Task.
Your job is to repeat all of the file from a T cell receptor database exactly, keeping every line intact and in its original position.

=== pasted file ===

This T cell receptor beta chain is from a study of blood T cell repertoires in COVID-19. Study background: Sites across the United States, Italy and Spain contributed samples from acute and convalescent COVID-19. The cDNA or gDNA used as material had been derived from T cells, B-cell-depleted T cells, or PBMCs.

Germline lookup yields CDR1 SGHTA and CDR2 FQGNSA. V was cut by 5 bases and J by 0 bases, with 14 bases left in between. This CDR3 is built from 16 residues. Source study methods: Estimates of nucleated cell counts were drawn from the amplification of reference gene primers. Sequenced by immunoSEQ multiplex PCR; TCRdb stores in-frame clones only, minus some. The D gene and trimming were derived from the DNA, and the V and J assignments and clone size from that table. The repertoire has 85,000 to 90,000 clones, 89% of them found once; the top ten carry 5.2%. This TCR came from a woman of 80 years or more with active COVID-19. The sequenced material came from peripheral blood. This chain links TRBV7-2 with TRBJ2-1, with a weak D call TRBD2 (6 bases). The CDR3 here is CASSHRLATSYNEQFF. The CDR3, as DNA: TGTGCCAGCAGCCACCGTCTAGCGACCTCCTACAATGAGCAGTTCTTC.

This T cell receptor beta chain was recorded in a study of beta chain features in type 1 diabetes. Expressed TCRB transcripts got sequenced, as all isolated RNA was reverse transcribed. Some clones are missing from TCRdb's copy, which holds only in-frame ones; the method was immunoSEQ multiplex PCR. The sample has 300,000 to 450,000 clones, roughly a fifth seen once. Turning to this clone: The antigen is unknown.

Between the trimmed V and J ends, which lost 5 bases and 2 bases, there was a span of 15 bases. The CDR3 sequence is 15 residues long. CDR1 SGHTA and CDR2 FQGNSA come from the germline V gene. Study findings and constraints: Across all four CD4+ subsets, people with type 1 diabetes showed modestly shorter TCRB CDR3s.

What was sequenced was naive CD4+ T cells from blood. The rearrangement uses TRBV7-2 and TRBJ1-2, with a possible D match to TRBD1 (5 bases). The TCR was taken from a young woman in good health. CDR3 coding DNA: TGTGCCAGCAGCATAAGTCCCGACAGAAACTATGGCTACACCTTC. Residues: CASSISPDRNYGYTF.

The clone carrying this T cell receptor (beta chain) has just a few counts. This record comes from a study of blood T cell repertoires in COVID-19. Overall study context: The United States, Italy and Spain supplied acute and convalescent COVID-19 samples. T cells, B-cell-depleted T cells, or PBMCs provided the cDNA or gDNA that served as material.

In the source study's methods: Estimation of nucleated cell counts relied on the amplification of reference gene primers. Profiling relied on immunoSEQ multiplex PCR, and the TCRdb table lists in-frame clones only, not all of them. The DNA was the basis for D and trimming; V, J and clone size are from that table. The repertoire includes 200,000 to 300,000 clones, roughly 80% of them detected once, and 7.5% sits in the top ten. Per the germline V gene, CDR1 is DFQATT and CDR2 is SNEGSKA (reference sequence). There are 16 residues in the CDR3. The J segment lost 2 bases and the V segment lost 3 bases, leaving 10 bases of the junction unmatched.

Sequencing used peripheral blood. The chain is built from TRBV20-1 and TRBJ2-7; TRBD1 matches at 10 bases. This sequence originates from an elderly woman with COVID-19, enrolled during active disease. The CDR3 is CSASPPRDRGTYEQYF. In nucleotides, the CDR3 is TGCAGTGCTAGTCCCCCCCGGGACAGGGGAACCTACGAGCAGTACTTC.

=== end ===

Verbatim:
This T cell receptor beta chain is from a study of blood T cell repertoires in COVID-19. Study background: Sites across the United States, Italy and Spain contributed samples from acute and convalescent COVID-19. The cDNA or gDNA used as material had been derived from T cells, B-cell-depleted T cells, or PBMCs.

Germline lookup yields CDR1 SGHTA and CDR2 FQGNSA. V was cut by 5 bases and J by 0 bases, with 14 bases left in between. This CDR3 is built from 16 residues. Source study methods: Estimates of nucleated cell counts were drawn from the amplification of reference gene primers. Sequenced by immunoSEQ multiplex PCR; TCRdb stores in-frame clones only, minus some. The D gene and trimming were derived from the DNA, and the V and J assignments and clone size from that table. The repertoire has 85,000 to 90,000 clones, 89% of them found once; the top ten carry 5.2%. This TCR came from a woman of 80 years or more with active COVID-19. The sequenced material came from peripheral blood. This chain links TRBV7-2 with TRBJ2-1, with a weak D call TRBD2 (6 bases). The CDR3 here is CASSHRLATSYNEQFF. The CDR3, as DNA: TGTGCCAGCAGCCACCGTCTAGCGACCTCCTACAATGAGCAGTTCTTC.

This T cell receptor beta chain was recorded in a study of beta chain features in type 1 diabetes. Expressed TCRB transcripts got sequenced, as all isolated RNA was reverse transcribed. Some clones are missing from TCRdb's copy, which holds only in-frame ones; the method was immunoSEQ multiplex PCR. The sample has 300,000 to 450,000 clones, roughly a fifth seen once. Turning to this clone: The antigen is unknown.

Between the trimmed V and J ends, which lost 5 bases and 2 bases, there was a span of 15 bases. The CDR3 sequence is 15 residues long. CDR1 SGHTA and CDR2 FQGNSA come from the germline V gene. Study findings and constraints: Across all four CD4+ subsets, people with type 1 diabetes showed modestly shorter TCRB CDR3s.

What was sequenced was naive CD4+ T cells from blood. The rearrangement uses TRBV7-2 and TRBJ1-2, with a possible D match to TRBD1 (5 bases). The TCR was taken from a young woman in good health. CDR3 coding DNA: TGTGCCAGCAGCATAAGTCCCGACAGAAACTATGGCTACACCTTC. Residues: CASSISPDRNYGYTF.

The clone carrying this T cell receptor (beta chain) has just a few counts. This record comes from a study of blood T cell repertoires in COVID-19. Overall study context: The United States, Italy and Spain supplied acute and convalescent COVID-19 samples. T cells, B-cell-depleted T cells, or PBMCs provided the cDNA or gDNA that served as material.

In the source study's methods: Estimation of nucleated cell counts relied on the amplification of reference gene primers. Profiling relied on immunoSEQ multiplex PCR, and the TCRdb table lists in-frame clones only, not all of them. The DNA was the basis for D and trimming; V, J and clone size are from that table. The repertoire includes 200,000 to 300,000 clones, roughly 80% of them detected once, and 7.5% sits in the top ten. Per the germline V gene, CDR1 is DFQATT and CDR2 is SNEGSKA (reference sequence). There are 16 residues in the CDR3. The J segment lost 2 bases and the V segment lost 3 bases, leaving 10 bases of the junction unmatched.

Sequencing used peripheral blood. The chain is built from TRBV20-1 and TRBJ2-7; TRBD1 matches at 10 bases. This sequence originates from an elderly woman with COVID-19, enrolled during active disease. The CDR3 is CSASPPRDRGTYEQYF. In nucleotides, the CDR3 is TGCAGTGCTAGTCCCCCCCGGGACAGGGGAACCTACGAGCAGTACTTC.